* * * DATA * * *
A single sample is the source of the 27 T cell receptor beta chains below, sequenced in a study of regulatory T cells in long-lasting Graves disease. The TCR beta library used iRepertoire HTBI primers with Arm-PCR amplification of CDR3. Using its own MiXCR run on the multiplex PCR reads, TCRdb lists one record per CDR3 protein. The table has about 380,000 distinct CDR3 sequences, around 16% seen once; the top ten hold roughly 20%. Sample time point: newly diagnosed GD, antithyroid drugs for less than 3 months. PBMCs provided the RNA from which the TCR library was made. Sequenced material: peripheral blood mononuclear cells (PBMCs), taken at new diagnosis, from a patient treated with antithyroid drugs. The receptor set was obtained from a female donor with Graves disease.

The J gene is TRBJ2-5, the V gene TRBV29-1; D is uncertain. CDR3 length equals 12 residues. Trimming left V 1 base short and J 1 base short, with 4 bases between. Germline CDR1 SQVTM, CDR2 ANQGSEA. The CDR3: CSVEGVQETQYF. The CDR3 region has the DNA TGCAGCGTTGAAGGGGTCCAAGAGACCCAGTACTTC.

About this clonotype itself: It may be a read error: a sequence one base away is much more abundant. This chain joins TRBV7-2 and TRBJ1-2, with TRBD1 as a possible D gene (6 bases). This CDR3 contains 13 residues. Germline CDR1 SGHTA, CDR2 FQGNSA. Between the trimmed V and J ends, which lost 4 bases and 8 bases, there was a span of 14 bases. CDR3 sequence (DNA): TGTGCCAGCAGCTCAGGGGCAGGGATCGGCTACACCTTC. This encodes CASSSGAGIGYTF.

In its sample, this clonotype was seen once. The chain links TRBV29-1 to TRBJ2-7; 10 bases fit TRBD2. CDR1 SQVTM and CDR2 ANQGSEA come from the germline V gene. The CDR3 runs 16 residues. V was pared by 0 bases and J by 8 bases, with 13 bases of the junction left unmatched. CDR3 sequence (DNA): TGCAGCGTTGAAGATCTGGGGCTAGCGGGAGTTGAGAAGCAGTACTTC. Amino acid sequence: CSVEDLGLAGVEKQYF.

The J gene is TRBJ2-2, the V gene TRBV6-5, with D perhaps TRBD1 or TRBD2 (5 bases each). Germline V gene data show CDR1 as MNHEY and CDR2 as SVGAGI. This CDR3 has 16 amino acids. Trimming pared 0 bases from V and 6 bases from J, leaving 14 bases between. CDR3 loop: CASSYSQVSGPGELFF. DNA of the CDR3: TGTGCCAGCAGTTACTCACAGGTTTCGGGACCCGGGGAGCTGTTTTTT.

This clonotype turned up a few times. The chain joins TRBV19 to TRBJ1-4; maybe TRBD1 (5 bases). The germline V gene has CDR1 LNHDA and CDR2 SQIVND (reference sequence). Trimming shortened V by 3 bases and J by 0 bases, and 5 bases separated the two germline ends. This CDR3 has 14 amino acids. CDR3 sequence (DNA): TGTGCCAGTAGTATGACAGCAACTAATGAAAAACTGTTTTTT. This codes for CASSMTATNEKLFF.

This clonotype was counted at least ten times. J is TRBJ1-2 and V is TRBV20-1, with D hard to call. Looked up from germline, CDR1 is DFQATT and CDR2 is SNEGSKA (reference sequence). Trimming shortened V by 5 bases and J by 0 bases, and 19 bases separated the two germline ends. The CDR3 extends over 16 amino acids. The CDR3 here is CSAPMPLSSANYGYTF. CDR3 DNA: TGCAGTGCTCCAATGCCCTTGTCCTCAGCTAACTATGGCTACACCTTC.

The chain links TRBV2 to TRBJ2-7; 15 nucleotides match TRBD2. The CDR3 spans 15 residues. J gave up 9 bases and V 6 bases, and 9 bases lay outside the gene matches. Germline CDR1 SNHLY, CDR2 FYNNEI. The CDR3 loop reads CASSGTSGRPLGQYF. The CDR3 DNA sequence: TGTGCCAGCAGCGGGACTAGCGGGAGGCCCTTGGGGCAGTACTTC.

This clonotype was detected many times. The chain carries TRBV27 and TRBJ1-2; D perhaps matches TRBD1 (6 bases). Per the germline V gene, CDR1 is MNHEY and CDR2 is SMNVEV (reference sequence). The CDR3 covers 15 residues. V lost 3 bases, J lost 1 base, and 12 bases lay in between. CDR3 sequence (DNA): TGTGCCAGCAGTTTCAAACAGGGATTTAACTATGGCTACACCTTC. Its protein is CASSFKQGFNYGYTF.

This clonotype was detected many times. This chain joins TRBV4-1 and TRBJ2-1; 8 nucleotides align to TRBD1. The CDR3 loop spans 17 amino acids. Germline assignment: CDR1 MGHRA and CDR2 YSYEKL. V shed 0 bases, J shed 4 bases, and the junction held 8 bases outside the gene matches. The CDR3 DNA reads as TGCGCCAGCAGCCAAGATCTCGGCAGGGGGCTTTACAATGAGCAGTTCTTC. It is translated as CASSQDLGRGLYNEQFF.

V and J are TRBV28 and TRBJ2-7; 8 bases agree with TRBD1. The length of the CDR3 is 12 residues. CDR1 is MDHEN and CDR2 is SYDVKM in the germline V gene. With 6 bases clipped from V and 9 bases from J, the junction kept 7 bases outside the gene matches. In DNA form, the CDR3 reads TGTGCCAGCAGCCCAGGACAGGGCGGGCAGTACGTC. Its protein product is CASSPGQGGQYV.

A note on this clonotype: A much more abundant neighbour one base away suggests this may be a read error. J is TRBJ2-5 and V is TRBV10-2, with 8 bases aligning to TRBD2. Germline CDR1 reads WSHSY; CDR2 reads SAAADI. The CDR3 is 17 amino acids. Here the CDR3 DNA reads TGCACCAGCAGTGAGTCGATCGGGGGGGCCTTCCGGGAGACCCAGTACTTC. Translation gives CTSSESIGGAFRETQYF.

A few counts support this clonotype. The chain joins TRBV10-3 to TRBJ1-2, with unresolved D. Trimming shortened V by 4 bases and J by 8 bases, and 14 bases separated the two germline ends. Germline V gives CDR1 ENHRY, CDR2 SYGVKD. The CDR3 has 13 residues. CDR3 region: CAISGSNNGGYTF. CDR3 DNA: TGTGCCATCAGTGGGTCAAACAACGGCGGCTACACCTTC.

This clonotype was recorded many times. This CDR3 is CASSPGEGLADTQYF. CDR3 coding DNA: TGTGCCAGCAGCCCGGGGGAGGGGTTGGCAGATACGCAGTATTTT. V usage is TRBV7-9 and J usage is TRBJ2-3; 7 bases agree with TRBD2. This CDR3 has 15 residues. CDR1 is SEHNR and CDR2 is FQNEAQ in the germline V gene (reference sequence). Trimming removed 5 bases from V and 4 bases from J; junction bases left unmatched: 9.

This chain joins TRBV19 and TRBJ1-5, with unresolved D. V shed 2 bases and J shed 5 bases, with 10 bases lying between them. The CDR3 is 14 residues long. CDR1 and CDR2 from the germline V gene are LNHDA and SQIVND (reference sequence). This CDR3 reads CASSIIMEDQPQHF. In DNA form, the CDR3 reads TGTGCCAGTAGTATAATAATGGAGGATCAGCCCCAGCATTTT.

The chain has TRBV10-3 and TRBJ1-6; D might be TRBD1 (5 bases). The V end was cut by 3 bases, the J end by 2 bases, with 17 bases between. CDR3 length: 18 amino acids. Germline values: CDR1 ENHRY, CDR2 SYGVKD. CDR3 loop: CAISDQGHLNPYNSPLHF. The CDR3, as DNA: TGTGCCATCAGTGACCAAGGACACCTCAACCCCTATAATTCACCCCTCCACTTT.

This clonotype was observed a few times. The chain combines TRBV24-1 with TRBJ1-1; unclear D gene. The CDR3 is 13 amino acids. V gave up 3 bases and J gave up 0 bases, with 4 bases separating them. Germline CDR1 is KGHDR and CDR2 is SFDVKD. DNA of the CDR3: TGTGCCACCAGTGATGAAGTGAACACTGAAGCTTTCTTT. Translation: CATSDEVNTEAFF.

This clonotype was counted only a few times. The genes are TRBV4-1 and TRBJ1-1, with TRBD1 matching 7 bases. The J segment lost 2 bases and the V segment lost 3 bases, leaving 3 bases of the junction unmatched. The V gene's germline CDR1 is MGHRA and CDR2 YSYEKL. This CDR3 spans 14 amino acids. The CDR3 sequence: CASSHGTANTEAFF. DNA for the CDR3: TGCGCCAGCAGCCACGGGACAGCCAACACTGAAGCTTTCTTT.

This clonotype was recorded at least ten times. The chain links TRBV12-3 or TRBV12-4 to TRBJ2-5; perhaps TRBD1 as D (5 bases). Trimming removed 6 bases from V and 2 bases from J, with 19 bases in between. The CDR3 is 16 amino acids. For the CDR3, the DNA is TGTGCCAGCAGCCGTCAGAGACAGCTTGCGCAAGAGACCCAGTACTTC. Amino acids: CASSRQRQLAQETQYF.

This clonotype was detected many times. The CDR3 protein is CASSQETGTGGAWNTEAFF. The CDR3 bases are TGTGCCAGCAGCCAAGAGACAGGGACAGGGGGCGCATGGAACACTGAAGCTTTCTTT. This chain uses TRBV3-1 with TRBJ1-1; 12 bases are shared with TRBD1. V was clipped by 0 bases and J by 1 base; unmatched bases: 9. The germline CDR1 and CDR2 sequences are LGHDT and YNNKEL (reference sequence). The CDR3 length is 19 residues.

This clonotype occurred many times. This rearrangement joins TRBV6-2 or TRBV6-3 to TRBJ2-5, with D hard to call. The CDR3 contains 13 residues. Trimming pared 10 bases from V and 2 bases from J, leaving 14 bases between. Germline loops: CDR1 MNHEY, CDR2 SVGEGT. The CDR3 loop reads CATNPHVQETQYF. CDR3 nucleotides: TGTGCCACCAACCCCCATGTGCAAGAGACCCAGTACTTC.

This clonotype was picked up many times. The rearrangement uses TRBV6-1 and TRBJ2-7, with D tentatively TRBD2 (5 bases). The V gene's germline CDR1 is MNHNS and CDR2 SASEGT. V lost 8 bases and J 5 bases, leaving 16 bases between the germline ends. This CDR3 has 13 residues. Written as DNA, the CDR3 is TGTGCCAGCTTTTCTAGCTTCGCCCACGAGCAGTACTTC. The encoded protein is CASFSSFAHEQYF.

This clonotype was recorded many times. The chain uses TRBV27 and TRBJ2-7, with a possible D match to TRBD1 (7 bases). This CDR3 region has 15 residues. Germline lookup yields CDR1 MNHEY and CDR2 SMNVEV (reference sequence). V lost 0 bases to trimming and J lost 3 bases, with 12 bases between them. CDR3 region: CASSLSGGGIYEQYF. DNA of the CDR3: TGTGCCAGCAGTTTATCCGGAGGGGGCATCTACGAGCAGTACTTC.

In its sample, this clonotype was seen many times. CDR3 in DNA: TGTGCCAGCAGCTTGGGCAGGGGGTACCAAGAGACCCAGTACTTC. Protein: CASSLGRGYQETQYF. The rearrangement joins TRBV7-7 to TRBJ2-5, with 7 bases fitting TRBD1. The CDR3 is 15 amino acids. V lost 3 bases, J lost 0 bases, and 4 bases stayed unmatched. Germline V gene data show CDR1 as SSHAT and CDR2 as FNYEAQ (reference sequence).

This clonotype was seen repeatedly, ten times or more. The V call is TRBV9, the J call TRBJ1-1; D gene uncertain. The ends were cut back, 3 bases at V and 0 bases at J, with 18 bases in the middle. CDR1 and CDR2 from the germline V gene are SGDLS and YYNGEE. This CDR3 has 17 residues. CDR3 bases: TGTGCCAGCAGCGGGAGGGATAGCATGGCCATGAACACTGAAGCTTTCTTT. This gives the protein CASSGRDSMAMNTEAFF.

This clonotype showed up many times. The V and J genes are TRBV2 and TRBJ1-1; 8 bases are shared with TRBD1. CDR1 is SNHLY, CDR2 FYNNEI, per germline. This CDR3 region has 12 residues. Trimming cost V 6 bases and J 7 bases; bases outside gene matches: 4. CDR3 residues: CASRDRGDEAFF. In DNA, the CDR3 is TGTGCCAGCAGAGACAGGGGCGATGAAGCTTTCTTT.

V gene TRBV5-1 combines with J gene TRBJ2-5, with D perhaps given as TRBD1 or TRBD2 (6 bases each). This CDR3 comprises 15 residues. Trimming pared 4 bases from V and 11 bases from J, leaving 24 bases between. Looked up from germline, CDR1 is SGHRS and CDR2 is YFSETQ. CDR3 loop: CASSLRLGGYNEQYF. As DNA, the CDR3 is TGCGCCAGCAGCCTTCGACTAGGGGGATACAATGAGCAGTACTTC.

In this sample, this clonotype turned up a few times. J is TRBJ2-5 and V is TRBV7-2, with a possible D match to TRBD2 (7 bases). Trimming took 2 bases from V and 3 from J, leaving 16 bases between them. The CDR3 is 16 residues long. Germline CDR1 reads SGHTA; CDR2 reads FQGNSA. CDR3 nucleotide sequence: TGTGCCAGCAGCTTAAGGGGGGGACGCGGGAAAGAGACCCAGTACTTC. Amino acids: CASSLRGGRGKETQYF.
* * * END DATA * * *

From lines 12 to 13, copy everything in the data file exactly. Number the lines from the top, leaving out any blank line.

A note on this clonotype: A much more abundant neighbour one base away suggests this may be a read error. J is TRBJ2-5 and V is TRBV10-2, with 8 bases aligning to TRBD2. Germline CDR1 reads WSHSY; CDR2 reads SAAADI. The CDR3 is 17 amino acids. Here the CDR3 DNA reads TGCACCAGCAGTGAGTCGATCGGGGGGGCCTTCCGGGAGACCCAGTACTTC. Translation gives CTSSESIGGAFRETQYF.

A few counts support this clonotype. The chain joins TRBV10-3 to TRBJ1-2, with unresolved D. Trimming shortened V by 4 bases and J by 8 bases, and 14 bases separated the two germline ends. Germline V gives CDR1 ENHRY, CDR2 SYGVKD. The CDR3 has 13 residues. CDR3 region: CAISGSNNGGYTF. CDR3 DNA: TGTGCCATCAGTGGGTCAAACAACGGCGGCTACACCTTC.